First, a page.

Recent research from TV Licensing shows tablet ownership amongst students has risen again in the past year with almost half of students now owning a tablet.

Kim Hayman, spokesperson for TV Licensing Scotland, said students would need a licence if they are planning to watch or record programmes at the same time as they are broadcast, regardless of the device they are taking to university.

“The short time between achieving your A-Level results and moving to university can be hectic and buying a TV Licence may fall by the wayside. We’re encouraging students and their parents to chat to the TV Licensing team at Napier University to understand the rules around watching live TV in your new halls accommodation, added Kim Hayman.”

If students find they need to be covered by a licence, the team will be equipped to take credit and debit card payments on the day, arrange a monthly or quarterly direct debit plan, or set up a payment card which spreads the cost of a licence with smaller regular cash payments. A TV Licence will cost £145.50 for the year, which covers a student to watch live TV on any device, including a phone, tablet or games console.

Students who buy a TV Licence at the start of the academic year and return to a licensed property over summer may be eligible for a refund of almost £37, providing there are three full months remaining on the licence.

TV Licensing enquiry officers will also be visiting universities across the UK from October to ensure new students living in halls of residence are correctly licensed for the academic year ahead.

For further information, or to buy a licence online, visit: www.tvlicensing.co.uk/studentinfo, or call TV Licensing on 0300 790 6113.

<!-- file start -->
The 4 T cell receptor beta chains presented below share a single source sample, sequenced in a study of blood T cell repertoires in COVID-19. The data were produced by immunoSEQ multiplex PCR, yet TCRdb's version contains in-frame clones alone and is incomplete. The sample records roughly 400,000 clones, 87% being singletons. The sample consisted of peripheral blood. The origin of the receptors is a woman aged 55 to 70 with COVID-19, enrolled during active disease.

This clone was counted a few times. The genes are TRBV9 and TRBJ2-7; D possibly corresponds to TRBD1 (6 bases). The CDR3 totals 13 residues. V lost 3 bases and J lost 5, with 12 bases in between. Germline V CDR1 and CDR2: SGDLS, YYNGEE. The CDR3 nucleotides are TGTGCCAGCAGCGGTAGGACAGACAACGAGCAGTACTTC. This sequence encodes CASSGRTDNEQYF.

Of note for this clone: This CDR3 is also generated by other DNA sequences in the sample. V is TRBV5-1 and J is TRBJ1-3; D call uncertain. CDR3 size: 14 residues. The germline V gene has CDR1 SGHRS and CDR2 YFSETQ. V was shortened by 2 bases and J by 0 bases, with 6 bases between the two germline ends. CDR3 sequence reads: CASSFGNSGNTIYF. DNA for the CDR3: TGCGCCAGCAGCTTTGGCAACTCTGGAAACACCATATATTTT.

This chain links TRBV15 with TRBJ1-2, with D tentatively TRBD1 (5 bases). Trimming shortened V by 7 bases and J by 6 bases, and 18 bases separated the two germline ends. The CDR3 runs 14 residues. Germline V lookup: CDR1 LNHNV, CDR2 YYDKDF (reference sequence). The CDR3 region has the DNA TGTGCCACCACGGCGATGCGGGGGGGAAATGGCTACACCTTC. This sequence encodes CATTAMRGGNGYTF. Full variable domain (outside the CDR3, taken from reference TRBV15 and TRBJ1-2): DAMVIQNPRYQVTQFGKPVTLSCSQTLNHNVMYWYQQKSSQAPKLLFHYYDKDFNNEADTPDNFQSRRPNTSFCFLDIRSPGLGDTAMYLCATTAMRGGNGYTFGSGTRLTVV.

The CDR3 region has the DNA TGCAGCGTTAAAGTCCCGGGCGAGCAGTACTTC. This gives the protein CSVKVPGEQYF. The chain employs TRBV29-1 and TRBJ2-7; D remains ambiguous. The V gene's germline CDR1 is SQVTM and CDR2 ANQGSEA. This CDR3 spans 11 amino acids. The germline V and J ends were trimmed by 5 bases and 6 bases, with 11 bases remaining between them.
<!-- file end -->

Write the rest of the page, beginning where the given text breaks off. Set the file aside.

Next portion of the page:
TV Licensing advisors will be at Edinburgh Napier University throughout the day on Thursday 3rd to Saturday 5th September at Room 1/10, Craiglockhart Campus, Glenlockhart Road, Edinburgh, EH14 1DJ.

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The Edinburgh Reporter interviewed another candidate for the Leith Walk By-Election earlier this week and you can watch our short interview with John Lewis Ritchie here.

The Edinburgh Reporter News from Phyllis Stephen on Vimeo.

If you are a candidate and we have not met you yet then please get in touch!

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Pedal for Scotland is the cycling challenge event which takes place on Sunday 6 September 2015. The idea is that you get on your bike and cross the start line in Glasgow and then cycle to Edinburgh raising funds for charity on the way. If you are really fit then you can cycle back, but otherwise there are buses and trucks to take you and your bike back to Glasgow if that is where you started from.

This year the roads will be closed to traffic during the event. The Edinburgh Reporter has cycled the route twice and I have to say this will be a major safety improvement. A few times I have seen near misses on the route.

The organisers expect about 7,000 cyclists taking part in the 50 mile cycle. Keith Irving Chief Executive of the organiser Cycling Scotland said: ” Having a traffic free route for the first time creates a safer and even more enjoyable event for 7,000 people. There is still space for more people to register and to help raise funds to tackle the impact of child poverty.

“Even with this new traffic free route participants must still follow the rules of the road and be aware of other traffic around them, especially in those areas where the other carriageway is still open, or where some limited residents’ access and essential bus services are still in place.”